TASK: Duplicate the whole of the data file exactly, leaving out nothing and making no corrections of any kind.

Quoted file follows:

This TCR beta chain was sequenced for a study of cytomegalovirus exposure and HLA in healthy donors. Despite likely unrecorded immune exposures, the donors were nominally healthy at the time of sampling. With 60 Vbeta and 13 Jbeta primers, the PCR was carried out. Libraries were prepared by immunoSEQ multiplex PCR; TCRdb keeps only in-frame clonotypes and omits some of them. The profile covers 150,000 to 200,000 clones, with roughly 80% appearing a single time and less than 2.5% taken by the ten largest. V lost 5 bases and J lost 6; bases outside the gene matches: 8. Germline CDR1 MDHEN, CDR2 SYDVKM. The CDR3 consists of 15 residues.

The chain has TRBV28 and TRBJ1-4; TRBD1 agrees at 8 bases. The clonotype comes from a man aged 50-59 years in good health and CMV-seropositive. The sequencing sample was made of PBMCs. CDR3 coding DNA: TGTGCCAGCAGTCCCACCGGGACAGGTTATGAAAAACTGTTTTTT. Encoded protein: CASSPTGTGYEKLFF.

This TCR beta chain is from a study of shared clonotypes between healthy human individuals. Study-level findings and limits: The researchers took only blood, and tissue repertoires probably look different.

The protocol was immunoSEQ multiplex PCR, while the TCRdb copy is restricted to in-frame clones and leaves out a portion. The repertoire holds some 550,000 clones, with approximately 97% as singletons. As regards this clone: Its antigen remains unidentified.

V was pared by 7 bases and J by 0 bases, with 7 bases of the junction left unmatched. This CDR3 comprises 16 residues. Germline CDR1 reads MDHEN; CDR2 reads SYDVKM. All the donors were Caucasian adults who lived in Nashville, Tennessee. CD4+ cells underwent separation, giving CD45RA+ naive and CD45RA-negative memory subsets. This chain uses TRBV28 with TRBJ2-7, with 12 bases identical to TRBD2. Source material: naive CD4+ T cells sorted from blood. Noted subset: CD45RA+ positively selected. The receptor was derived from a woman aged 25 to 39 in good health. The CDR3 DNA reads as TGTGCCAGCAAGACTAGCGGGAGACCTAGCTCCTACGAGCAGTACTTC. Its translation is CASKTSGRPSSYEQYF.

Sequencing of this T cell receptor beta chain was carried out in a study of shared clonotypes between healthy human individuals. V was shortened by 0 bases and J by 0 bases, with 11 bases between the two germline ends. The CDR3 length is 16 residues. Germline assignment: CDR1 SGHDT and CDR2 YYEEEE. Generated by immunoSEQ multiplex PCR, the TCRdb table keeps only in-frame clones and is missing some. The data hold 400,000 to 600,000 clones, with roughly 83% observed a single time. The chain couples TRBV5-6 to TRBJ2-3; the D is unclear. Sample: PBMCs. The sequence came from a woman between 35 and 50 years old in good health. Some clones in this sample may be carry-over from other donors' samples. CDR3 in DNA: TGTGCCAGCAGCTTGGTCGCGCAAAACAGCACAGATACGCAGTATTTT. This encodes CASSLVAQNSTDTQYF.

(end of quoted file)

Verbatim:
This TCR beta chain was sequenced for a study of cytomegalovirus exposure and HLA in healthy donors. Despite likely unrecorded immune exposures, the donors were nominally healthy at the time of sampling. With 60 Vbeta and 13 Jbeta primers, the PCR was carried out. Libraries were prepared by immunoSEQ multiplex PCR; TCRdb keeps only in-frame clonotypes and omits some of them. The profile covers 150,000 to 200,000 clones, with roughly 80% appearing a single time and less than 2.5% taken by the ten largest. V lost 5 bases and J lost 6; bases outside the gene matches: 8. Germline CDR1 MDHEN, CDR2 SYDVKM. The CDR3 consists of 15 residues.

The chain has TRBV28 and TRBJ1-4; TRBD1 agrees at 8 bases. The clonotype comes from a man aged 50-59 years in good health and CMV-seropositive. The sequencing sample was made of PBMCs. CDR3 coding DNA: TGTGCCAGCAGTCCCACCGGGACAGGTTATGAAAAACTGTTTTTT. Encoded protein: CASSPTGTGYEKLFF.

This TCR beta chain is from a study of shared clonotypes between healthy human individuals. Study-level findings and limits: The researchers took only blood, and tissue repertoires probably look different.

The protocol was immunoSEQ multiplex PCR, while the TCRdb copy is restricted to in-frame clones and leaves out a portion. The repertoire holds some 550,000 clones, with approximately 97% as singletons. As regards this clone: Its antigen remains unidentified.

V was pared by 7 bases and J by 0 bases, with 7 bases of the junction left unmatched. This CDR3 comprises 16 residues. Germline CDR1 reads MDHEN; CDR2 reads SYDVKM. All the donors were Caucasian adults who lived in Nashville, Tennessee. CD4+ cells underwent separation, giving CD45RA+ naive and CD45RA-negative memory subsets. This chain uses TRBV28 with TRBJ2-7, with 12 bases identical to TRBD2. Source material: naive CD4+ T cells sorted from blood. Noted subset: CD45RA+ positively selected. The receptor was derived from a woman aged 25 to 39 in good health. The CDR3 DNA reads as TGTGCCAGCAAGACTAGCGGGAGACCTAGCTCCTACGAGCAGTACTTC. Its translation is CASKTSGRPSSYEQYF.

Sequencing of this T cell receptor beta chain was carried out in a study of shared clonotypes between healthy human individuals. V was shortened by 0 bases and J by 0 bases, with 11 bases between the two germline ends. The CDR3 length is 16 residues. Germline assignment: CDR1 SGHDT and CDR2 YYEEEE. Generated by immunoSEQ multiplex PCR, the TCRdb table keeps only in-frame clones and is missing some. The data hold 400,000 to 600,000 clones, with roughly 83% observed a single time. The chain couples TRBV5-6 to TRBJ2-3; the D is unclear. Sample: PBMCs. The sequence came from a woman between 35 and 50 years old in good health. Some clones in this sample may be carry-over from other donors' samples. CDR3 in DNA: TGTGCCAGCAGCTTGGTCGCGCAAAACAGCACAGATACGCAGTATTTT. This encodes CASSLVAQNSTDTQYF.